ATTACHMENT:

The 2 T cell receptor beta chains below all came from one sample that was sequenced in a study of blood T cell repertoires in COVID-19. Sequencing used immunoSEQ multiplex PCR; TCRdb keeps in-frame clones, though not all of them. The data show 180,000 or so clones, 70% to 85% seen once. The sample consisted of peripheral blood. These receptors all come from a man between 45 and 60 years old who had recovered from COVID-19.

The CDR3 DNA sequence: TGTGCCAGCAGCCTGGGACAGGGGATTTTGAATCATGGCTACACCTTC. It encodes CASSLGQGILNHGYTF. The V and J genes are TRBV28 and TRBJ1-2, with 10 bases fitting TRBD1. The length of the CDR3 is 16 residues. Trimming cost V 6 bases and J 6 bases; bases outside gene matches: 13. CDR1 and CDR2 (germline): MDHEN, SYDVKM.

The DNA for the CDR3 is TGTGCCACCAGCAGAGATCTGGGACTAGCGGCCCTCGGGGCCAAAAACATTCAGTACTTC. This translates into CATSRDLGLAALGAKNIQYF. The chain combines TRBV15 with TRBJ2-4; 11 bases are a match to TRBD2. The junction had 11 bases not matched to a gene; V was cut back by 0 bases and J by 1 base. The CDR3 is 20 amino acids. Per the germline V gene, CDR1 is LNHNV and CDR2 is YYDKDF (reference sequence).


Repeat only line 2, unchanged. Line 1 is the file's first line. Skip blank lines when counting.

The CDR3 DNA sequence: TGTGCCAGCAGCCTGGGACAGGGGATTTTGAATCATGGCTACACCTTC. It encodes CASSLGQGILNHGYTF. The V and J genes are TRBV28 and TRBJ1-2, with 10 bases fitting TRBD1. The length of the CDR3 is 16 residues. Trimming cost V 6 bases and J 6 bases; bases outside gene matches: 13. CDR1 and CDR2 (germline): MDHEN, SYDVKM.